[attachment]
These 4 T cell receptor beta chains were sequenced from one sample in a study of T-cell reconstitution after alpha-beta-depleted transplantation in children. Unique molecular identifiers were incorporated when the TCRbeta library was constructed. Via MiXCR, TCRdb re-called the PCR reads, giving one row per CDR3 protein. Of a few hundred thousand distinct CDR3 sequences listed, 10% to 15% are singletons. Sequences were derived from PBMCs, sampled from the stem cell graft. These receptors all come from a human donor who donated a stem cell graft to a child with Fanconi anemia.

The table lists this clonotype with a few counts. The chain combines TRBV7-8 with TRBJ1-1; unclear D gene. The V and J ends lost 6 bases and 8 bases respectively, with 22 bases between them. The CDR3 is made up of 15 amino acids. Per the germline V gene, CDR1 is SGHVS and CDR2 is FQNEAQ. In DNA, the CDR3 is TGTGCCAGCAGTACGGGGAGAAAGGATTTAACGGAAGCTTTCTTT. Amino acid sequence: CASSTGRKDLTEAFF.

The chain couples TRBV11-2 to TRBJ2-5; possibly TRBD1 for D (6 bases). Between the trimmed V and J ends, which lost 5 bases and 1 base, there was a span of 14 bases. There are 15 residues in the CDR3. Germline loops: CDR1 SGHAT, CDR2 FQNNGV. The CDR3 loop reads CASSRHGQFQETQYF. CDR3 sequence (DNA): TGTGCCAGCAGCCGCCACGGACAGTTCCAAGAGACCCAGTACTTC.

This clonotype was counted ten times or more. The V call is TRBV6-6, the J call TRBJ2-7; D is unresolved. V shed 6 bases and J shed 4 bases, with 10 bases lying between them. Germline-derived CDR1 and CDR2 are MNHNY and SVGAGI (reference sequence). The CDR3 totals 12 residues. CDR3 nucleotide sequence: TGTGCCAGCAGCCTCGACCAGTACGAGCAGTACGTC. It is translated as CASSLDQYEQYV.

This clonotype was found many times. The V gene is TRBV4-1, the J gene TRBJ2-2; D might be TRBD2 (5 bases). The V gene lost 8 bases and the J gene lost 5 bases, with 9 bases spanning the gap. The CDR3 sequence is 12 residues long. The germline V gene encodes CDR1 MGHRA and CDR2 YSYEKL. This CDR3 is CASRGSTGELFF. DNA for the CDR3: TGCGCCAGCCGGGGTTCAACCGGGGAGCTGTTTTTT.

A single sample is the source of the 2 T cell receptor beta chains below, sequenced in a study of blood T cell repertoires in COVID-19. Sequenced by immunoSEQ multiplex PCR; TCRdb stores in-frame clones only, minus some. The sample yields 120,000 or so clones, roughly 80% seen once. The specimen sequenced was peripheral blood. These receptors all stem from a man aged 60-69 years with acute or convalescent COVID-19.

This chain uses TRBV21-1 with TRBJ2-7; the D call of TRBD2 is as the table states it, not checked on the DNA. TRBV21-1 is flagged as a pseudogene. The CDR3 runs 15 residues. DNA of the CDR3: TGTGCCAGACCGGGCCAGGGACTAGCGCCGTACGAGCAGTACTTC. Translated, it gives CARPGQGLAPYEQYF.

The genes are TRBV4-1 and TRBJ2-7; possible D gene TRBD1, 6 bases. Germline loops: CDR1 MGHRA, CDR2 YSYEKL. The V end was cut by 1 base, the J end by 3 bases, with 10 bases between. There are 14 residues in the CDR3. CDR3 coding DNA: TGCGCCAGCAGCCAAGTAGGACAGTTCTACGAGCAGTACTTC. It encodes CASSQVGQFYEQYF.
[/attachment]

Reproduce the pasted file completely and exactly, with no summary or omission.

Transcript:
These 4 T cell receptor beta chains were sequenced from one sample in a study of T-cell reconstitution after alpha-beta-depleted transplantation in children. Unique molecular identifiers were incorporated when the TCRbeta library was constructed. Via MiXCR, TCRdb re-called the PCR reads, giving one row per CDR3 protein. Of a few hundred thousand distinct CDR3 sequences listed, 10% to 15% are singletons. Sequences were derived from PBMCs, sampled from the stem cell graft. These receptors all come from a human donor who donated a stem cell graft to a child with Fanconi anemia.

The table lists this clonotype with a few counts. The chain combines TRBV7-8 with TRBJ1-1; unclear D gene. The V and J ends lost 6 bases and 8 bases respectively, with 22 bases between them. The CDR3 is made up of 15 amino acids. Per the germline V gene, CDR1 is SGHVS and CDR2 is FQNEAQ. In DNA, the CDR3 is TGTGCCAGCAGTACGGGGAGAAAGGATTTAACGGAAGCTTTCTTT. Amino acid sequence: CASSTGRKDLTEAFF.

The chain couples TRBV11-2 to TRBJ2-5; possibly TRBD1 for D (6 bases). Between the trimmed V and J ends, which lost 5 bases and 1 base, there was a span of 14 bases. There are 15 residues in the CDR3. Germline loops: CDR1 SGHAT, CDR2 FQNNGV. The CDR3 loop reads CASSRHGQFQETQYF. CDR3 sequence (DNA): TGTGCCAGCAGCCGCCACGGACAGTTCCAAGAGACCCAGTACTTC.

This clonotype was counted ten times or more. The V call is TRBV6-6, the J call TRBJ2-7; D is unresolved. V shed 6 bases and J shed 4 bases, with 10 bases lying between them. Germline-derived CDR1 and CDR2 are MNHNY and SVGAGI (reference sequence). The CDR3 totals 12 residues. CDR3 nucleotide sequence: TGTGCCAGCAGCCTCGACCAGTACGAGCAGTACGTC. It is translated as CASSLDQYEQYV.

This clonotype was found many times. The V gene is TRBV4-1, the J gene TRBJ2-2; D might be TRBD2 (5 bases). The V gene lost 8 bases and the J gene lost 5 bases, with 9 bases spanning the gap. The CDR3 sequence is 12 residues long. The germline V gene encodes CDR1 MGHRA and CDR2 YSYEKL. This CDR3 is CASRGSTGELFF. DNA for the CDR3: TGCGCCAGCCGGGGTTCAACCGGGGAGCTGTTTTTT.

A single sample is the source of the 2 T cell receptor beta chains below, sequenced in a study of blood T cell repertoires in COVID-19. Sequenced by immunoSEQ multiplex PCR; TCRdb stores in-frame clones only, minus some. The sample yields 120,000 or so clones, roughly 80% seen once. The specimen sequenced was peripheral blood. These receptors all stem from a man aged 60-69 years with acute or convalescent COVID-19.

This chain uses TRBV21-1 with TRBJ2-7; the D call of TRBD2 is as the table states it, not checked on the DNA. TRBV21-1 is flagged as a pseudogene. The CDR3 runs 15 residues. DNA of the CDR3: TGTGCCAGACCGGGCCAGGGACTAGCGCCGTACGAGCAGTACTTC. Translated, it gives CARPGQGLAPYEQYF.

The genes are TRBV4-1 and TRBJ2-7; possible D gene TRBD1, 6 bases. Germline loops: CDR1 MGHRA, CDR2 YSYEKL. The V end was cut by 1 base, the J end by 3 bases, with 10 bases between. There are 14 residues in the CDR3. CDR3 coding DNA: TGCGCCAGCAGCCAAGTAGGACAGTTCTACGAGCAGTACTTC. It encodes CASSQVGQFYEQYF.